In addition, the police are faced with constantly increasing mandatory costs such as well-functioning and secure ICT systems and facilities. These costs are managed through long-term agreements, any increase or content of which the police alone have no control over.

”The situation as far as police operations are concerned is badly skewed; there are insufficient allocations for mandatory fixed costs with the current headcount and it is practically impossible to plan any implementation of the most efficient operations for more than a year ahead,” Aaltonen noted.

”The costs of ICT and facilities have risen from one year to the next and are increasingly eating into a bigger share of the basic budget.”

The change in the operating environment and requirements for reform arising from legislation call on the police to develop their operations, information systems and premises; all this on top of the rising costs of basic operations.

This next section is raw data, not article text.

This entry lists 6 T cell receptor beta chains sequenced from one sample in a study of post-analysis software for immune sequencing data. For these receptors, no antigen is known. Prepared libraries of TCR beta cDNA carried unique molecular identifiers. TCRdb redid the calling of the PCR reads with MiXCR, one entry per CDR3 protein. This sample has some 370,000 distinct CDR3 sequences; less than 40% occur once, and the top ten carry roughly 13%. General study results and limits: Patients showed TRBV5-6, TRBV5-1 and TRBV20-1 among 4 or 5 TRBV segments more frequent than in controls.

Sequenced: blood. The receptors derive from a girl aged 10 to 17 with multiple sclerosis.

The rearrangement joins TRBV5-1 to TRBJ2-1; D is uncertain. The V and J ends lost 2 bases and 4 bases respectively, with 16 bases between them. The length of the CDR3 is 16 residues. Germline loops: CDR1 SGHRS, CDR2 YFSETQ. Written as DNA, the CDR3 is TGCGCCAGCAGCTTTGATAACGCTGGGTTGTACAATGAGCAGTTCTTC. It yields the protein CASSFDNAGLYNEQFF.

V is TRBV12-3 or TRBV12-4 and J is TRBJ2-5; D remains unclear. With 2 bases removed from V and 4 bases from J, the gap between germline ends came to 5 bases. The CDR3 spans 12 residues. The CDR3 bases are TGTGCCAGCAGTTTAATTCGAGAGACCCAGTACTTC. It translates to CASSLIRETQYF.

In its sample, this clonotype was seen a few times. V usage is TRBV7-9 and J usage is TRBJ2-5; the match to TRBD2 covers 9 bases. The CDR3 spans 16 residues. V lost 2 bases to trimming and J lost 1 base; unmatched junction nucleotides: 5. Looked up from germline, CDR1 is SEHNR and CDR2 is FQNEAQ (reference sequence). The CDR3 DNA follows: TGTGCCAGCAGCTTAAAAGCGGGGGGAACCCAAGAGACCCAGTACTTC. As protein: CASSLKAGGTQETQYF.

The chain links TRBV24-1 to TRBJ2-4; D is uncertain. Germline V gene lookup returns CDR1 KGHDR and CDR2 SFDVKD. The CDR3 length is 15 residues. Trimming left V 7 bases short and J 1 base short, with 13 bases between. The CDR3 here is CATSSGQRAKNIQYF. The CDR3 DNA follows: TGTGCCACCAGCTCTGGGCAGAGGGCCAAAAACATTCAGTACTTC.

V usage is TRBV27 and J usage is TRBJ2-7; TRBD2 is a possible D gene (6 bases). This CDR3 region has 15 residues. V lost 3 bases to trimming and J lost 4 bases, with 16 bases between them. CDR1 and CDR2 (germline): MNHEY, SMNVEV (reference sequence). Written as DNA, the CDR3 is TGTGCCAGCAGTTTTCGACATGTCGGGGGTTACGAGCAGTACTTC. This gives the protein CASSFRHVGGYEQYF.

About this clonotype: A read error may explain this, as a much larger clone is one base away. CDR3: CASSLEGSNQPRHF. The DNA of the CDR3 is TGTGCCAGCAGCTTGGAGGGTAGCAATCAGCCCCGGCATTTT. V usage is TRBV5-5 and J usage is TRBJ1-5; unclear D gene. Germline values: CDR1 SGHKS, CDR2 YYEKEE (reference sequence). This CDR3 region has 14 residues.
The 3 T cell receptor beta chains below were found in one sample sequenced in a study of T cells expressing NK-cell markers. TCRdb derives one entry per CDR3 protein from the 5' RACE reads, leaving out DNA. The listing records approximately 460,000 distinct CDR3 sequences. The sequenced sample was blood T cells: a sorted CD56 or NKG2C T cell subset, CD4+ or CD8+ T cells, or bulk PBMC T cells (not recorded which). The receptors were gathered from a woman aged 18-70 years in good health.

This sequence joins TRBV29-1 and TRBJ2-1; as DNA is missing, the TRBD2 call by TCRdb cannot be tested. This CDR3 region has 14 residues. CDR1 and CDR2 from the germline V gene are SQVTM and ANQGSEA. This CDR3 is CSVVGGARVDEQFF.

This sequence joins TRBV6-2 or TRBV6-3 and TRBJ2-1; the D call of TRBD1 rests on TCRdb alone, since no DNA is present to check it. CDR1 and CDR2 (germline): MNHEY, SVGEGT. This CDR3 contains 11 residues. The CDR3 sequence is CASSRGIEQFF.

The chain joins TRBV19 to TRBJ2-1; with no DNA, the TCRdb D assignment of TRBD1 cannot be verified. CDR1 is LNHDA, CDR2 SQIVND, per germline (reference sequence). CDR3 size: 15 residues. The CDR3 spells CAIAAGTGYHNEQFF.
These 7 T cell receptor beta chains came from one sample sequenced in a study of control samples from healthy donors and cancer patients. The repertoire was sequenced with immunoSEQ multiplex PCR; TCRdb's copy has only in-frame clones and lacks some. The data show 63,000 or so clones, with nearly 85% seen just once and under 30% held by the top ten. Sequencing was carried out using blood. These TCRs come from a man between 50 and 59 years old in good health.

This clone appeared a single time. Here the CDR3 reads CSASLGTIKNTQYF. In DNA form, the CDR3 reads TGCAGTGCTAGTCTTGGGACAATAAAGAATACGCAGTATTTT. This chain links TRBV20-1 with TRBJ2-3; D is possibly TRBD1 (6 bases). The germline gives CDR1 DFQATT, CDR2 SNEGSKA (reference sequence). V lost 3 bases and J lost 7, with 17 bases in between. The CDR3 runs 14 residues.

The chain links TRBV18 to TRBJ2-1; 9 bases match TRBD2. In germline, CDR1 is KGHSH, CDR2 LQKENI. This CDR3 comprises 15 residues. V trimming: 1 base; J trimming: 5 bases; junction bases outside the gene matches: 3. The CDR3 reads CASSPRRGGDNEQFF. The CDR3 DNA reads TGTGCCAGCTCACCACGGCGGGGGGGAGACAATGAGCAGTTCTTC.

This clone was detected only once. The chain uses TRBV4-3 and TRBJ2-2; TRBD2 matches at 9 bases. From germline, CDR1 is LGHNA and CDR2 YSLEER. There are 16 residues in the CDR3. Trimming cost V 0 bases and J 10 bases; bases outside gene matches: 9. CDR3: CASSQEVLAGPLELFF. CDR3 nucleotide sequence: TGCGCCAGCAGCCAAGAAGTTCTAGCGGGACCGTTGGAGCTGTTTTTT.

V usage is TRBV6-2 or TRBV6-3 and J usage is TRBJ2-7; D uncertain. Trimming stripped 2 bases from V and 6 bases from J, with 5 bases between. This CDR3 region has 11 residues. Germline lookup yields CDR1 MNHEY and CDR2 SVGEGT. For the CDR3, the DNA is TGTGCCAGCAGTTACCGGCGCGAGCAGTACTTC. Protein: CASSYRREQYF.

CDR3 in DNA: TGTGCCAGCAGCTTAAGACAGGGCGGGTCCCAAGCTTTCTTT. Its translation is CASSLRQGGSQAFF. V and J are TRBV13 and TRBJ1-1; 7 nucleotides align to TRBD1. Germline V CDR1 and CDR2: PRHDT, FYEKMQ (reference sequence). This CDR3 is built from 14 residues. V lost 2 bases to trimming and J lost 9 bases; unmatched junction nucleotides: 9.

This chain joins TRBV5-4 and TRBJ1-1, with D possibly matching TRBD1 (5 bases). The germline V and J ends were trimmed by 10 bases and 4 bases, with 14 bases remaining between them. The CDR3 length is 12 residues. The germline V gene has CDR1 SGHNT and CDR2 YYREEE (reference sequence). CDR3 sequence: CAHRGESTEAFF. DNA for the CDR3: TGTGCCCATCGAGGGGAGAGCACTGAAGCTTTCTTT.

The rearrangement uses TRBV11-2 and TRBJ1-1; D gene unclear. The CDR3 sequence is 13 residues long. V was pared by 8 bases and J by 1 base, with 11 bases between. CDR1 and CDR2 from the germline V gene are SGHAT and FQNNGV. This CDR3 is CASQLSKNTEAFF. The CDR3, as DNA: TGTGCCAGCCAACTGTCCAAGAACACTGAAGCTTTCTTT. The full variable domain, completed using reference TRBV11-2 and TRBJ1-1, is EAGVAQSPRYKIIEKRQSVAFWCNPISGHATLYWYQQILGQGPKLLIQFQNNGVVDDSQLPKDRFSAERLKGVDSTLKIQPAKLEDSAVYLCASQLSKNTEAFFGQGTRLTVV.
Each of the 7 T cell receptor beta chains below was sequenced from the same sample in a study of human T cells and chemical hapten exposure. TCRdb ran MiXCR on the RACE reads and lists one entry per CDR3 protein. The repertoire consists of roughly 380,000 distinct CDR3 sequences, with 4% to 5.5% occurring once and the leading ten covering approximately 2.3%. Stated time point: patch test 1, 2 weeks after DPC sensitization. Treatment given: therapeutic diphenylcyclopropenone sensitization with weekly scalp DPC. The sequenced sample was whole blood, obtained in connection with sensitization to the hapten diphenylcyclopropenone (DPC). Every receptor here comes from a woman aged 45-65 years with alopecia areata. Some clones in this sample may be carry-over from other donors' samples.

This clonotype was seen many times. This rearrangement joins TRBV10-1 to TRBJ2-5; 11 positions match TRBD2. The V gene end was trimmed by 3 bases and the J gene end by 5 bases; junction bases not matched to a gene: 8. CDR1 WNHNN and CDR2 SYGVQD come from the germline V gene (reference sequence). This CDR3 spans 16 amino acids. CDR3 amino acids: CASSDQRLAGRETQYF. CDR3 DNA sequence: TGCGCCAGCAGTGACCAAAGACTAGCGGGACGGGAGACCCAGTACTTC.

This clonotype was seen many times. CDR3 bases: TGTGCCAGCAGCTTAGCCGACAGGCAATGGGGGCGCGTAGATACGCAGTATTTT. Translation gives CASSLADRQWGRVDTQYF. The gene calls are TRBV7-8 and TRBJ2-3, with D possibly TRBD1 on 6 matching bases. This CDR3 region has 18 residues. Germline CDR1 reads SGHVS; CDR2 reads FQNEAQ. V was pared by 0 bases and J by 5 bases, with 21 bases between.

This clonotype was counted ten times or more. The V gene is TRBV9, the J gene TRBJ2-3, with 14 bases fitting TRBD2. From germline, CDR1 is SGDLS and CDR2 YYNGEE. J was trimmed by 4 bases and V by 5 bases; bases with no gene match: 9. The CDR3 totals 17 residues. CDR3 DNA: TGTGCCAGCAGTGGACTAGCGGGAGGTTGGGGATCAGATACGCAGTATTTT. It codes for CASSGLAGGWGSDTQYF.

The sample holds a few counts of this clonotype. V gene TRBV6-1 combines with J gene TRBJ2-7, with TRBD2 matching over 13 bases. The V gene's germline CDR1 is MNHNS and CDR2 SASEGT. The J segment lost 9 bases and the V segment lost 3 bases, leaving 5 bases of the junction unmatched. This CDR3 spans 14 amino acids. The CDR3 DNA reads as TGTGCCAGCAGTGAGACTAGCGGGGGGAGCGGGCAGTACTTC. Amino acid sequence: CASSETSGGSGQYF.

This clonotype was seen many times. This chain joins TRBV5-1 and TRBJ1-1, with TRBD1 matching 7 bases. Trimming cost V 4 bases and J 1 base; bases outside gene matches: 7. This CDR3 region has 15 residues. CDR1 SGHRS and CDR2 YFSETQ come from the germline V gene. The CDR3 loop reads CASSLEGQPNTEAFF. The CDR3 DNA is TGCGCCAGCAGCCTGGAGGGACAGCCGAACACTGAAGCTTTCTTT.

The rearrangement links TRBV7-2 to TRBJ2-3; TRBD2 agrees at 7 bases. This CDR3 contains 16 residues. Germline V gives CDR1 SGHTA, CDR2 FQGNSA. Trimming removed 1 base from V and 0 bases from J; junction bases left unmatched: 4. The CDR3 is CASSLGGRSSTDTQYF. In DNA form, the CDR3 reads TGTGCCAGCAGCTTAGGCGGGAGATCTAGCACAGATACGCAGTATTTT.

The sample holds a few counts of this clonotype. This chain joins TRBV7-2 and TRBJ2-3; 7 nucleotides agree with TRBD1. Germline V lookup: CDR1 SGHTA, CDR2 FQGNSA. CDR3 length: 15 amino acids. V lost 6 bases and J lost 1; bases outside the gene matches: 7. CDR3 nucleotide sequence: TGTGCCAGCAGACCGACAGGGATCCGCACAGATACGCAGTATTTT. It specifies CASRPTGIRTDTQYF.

Staff costs account for most of police expenditure

Staff costs account for by far the largest share (70%) of police expenditure, followed by ICT and facilities costs. 

ICT and facilities costs are in practice mandatory expenditure and both are suffering from a major maintenance backlog; this is due in part to the fact that the planning and funding of police operations has given priority to the number of police officers, which means that everything else has had to suffer and the investment backlog has grown.

Aaltonen estimates that staff costs could be cut by around €25 million through attrition and by discontinuing temporary jobs.

Staff reductions through attrition would mean that temporary public-service employment relationships based on the job would be discontinued and that no new staff would be hired to replace those retiring or otherwise leaving the service of the police.